Berkeley, CA, March 31, 2022—The National Writing Project’s Building a More Perfect Union program announces the awarding of 38 grants to humanities organizations across the United States to assist in recovering from interruptions to operations due to the coronavirus pandemic. As part of the American Rescue Plan: Humanities Grantmaking for Organizations at the National Endowment for the Humanities (NEH), Building a More Perfect Union funds organizations to develop programming in anticipation of the upcoming 250th anniversary of the founding of the United States.
“Each project contributes to a shared national conversation in important ways,” said Elyse Eidman-Aadahl, Executive Director of the National Writing Project. “Building a More Perfect Union recognizes the unique role that local, regional, and cross-regional humanities organizations play in understanding and making visible fuller stories of our national experience.”
The awarded projects, selected through a competitive, peer-reviewed application process, are located at local, regional, or cross-regional organizations such as nonprofits, museums, libraries and archives, historic sites, and public-facing humanities centers at colleges and universities across the country. This funding will help such entities restore programming post-pandemic and to engage or deepen collaborations with stakeholders and communities that will expand their reach.
Awardees plan to “build a more perfect union” through expanding access and raising the visibility of lesser-known stories and histories in regions and communities, engaging communities through participatory public humanities events and opportunities, and developing institutes and curriculum with teachers and students to support K12 classrooms.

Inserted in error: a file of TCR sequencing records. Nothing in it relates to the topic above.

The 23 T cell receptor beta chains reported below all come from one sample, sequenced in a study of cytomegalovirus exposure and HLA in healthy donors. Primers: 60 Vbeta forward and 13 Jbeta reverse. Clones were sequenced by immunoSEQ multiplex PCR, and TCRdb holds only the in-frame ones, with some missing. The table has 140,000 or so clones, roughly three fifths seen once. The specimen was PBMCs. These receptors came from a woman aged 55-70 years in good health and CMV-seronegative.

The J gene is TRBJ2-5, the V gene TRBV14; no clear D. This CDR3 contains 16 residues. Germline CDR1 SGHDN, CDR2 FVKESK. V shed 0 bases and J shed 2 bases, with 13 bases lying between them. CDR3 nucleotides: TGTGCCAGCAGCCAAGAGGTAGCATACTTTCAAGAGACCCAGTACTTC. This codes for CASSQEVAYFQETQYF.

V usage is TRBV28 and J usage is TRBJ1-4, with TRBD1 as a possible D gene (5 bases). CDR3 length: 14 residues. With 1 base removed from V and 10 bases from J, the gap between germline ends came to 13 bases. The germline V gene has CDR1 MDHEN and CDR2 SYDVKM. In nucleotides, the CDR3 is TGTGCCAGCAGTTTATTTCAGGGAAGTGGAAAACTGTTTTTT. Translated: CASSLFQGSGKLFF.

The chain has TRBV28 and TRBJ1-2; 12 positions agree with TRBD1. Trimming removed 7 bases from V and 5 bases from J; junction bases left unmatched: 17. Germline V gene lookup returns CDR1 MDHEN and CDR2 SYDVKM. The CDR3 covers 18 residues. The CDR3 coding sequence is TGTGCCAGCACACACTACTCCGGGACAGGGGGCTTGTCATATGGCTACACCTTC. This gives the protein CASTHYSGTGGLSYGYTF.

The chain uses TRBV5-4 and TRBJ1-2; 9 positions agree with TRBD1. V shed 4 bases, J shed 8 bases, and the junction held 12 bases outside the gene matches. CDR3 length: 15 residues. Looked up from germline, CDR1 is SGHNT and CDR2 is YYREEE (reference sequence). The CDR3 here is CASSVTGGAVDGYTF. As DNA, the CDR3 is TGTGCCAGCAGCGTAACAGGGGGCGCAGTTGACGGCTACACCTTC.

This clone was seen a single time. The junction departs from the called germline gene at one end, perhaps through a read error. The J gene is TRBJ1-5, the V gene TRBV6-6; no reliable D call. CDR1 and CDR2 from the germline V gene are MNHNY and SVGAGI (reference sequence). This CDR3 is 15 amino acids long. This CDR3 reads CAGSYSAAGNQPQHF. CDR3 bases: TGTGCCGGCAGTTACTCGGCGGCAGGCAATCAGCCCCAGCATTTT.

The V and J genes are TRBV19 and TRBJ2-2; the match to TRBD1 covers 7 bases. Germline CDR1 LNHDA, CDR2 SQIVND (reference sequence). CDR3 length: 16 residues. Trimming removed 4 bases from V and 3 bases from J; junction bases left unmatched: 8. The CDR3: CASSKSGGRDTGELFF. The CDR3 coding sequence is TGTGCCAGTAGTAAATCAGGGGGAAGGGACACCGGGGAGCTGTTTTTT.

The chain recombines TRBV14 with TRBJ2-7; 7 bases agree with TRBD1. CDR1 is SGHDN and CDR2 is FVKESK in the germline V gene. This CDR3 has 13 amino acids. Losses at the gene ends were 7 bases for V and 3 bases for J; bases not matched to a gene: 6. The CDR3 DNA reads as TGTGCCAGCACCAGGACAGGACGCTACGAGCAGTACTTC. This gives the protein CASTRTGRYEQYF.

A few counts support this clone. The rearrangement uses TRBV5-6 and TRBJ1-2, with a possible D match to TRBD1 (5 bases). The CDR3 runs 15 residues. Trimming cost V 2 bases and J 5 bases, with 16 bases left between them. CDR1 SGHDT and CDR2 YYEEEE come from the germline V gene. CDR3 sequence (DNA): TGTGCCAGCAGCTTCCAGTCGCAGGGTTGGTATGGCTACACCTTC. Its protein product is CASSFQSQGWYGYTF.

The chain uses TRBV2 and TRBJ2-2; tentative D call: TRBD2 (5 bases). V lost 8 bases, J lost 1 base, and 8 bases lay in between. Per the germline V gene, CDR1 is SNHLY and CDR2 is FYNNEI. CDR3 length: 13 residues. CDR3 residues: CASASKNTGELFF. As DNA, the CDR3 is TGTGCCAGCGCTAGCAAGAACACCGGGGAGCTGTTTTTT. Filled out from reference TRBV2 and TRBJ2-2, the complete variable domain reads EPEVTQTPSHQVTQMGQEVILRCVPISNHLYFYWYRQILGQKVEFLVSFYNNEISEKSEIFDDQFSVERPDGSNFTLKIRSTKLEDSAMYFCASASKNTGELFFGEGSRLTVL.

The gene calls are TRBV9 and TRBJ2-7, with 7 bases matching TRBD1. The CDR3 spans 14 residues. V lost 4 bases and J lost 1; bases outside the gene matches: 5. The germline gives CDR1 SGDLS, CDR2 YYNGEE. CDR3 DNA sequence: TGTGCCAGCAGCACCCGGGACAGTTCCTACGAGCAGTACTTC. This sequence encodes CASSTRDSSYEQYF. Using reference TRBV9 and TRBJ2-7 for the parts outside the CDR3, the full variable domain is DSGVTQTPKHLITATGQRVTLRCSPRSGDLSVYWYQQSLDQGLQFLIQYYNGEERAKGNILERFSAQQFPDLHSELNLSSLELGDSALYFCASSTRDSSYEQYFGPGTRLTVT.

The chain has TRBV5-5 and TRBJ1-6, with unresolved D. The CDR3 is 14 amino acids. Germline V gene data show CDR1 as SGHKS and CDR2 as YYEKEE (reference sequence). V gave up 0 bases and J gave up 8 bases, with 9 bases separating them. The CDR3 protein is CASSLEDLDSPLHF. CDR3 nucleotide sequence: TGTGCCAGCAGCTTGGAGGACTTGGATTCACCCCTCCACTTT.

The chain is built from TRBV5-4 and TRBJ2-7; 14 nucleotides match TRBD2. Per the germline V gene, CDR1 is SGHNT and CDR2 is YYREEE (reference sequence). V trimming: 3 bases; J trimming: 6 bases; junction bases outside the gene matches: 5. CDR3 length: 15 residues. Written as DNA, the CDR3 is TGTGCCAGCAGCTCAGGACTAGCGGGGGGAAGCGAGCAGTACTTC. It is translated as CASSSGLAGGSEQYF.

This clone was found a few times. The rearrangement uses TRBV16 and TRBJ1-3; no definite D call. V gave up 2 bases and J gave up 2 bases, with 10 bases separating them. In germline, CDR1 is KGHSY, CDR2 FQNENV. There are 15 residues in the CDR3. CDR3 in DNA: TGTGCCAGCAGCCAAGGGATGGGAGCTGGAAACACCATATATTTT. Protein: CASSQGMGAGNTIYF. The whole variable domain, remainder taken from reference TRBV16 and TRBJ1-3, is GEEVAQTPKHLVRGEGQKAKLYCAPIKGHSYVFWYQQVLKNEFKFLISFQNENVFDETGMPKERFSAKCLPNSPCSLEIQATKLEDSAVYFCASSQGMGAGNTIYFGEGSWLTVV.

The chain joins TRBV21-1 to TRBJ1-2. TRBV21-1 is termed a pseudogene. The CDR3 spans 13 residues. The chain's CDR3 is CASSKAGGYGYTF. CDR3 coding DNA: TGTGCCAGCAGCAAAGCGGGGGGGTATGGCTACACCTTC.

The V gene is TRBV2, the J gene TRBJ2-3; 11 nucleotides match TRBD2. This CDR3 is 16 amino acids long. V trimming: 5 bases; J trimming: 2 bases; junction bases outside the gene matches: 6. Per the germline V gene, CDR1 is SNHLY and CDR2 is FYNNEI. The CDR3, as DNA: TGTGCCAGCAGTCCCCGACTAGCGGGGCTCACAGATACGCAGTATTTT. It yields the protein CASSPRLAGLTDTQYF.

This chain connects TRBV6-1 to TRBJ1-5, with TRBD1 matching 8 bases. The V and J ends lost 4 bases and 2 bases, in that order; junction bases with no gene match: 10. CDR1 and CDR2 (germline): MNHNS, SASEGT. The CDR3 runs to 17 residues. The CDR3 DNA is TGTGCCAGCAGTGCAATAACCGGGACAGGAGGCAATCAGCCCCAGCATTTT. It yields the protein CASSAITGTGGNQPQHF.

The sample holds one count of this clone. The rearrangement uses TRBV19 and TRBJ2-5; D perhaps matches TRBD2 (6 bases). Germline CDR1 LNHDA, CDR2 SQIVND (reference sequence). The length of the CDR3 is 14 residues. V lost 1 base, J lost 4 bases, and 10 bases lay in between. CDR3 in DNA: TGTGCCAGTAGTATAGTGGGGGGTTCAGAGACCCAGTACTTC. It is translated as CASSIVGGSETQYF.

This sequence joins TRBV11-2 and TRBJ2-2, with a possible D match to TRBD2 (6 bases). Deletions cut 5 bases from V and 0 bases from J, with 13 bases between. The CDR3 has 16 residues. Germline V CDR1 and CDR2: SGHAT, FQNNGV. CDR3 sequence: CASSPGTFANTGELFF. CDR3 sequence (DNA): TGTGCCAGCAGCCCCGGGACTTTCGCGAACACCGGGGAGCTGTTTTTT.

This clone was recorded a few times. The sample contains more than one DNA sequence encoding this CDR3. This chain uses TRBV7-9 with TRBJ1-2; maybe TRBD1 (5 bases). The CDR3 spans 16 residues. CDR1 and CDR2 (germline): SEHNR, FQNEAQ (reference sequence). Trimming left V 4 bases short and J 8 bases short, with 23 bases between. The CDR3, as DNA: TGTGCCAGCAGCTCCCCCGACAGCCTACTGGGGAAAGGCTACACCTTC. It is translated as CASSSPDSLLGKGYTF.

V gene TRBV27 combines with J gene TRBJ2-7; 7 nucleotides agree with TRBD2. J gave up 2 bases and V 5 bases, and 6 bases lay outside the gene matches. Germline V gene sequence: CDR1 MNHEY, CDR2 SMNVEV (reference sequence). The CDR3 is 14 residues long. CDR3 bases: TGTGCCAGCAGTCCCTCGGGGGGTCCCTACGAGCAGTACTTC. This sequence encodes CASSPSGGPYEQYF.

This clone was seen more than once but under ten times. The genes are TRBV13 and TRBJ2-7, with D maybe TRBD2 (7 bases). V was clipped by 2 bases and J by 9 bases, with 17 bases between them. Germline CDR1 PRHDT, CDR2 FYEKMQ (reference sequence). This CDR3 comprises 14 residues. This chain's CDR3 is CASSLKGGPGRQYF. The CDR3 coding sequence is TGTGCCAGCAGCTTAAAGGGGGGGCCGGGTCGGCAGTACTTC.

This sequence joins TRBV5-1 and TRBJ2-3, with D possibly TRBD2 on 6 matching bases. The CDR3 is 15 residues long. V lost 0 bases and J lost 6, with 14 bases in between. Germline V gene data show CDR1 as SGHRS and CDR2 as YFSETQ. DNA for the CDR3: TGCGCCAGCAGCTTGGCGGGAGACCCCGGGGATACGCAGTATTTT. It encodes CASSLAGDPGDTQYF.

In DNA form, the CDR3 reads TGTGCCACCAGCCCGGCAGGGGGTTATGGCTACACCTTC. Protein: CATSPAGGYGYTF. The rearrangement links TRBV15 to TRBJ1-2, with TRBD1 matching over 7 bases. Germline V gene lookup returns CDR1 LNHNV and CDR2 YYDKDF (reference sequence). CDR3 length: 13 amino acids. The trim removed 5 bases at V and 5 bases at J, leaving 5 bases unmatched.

“The National Endowment for the Humanities is grateful to the National Writing Project for administering American Rescue Plan funding to help local and regional humanities organizations recover from the pandemic,” said NEH Chair Shelly C. Lowe (Navajo). “These ARP awards will allow archives, libraries, museums, historic sites, and other institutions around the country to restore and expand public programs that preserve and share the stories of the communities they serve.”
To learn more about the Building a More Perfect Union grant program and the funded projects, please visit the program page.
About the National Writing Project:
Through its mission, the National Writing Project (NWP) focuses the knowledge, expertise, and leadership of our nation's educators on sustained efforts to help youth become successful writers and learners. NWP supports a network of local Writing Project sites, located on over 170 university and college campuses, to provide high-quality professional development in schools, universities, libraries, museums, and after-school programs. Through its many successful programs and partnerships, the organization reaches 6 million Pre-K through college-age students in over 2,000 school districts annually and prepares 2,500 new teacher-leaders each year. NWP envisions a future where every person is an accomplished writer, engaged learner, and active participant in a digital, interconnected world.
About the National Endowment for the Humanities:
Created in 1965 as an independent federal agency, the National Endowment for the Humanities supports research and learning in history, literature, philosophy, and other areas of the humanities by funding selected, peer-reviewed proposals from around the nation. Additional information about the National Endowment for the Humanities and its grant programs is available at neh.gov.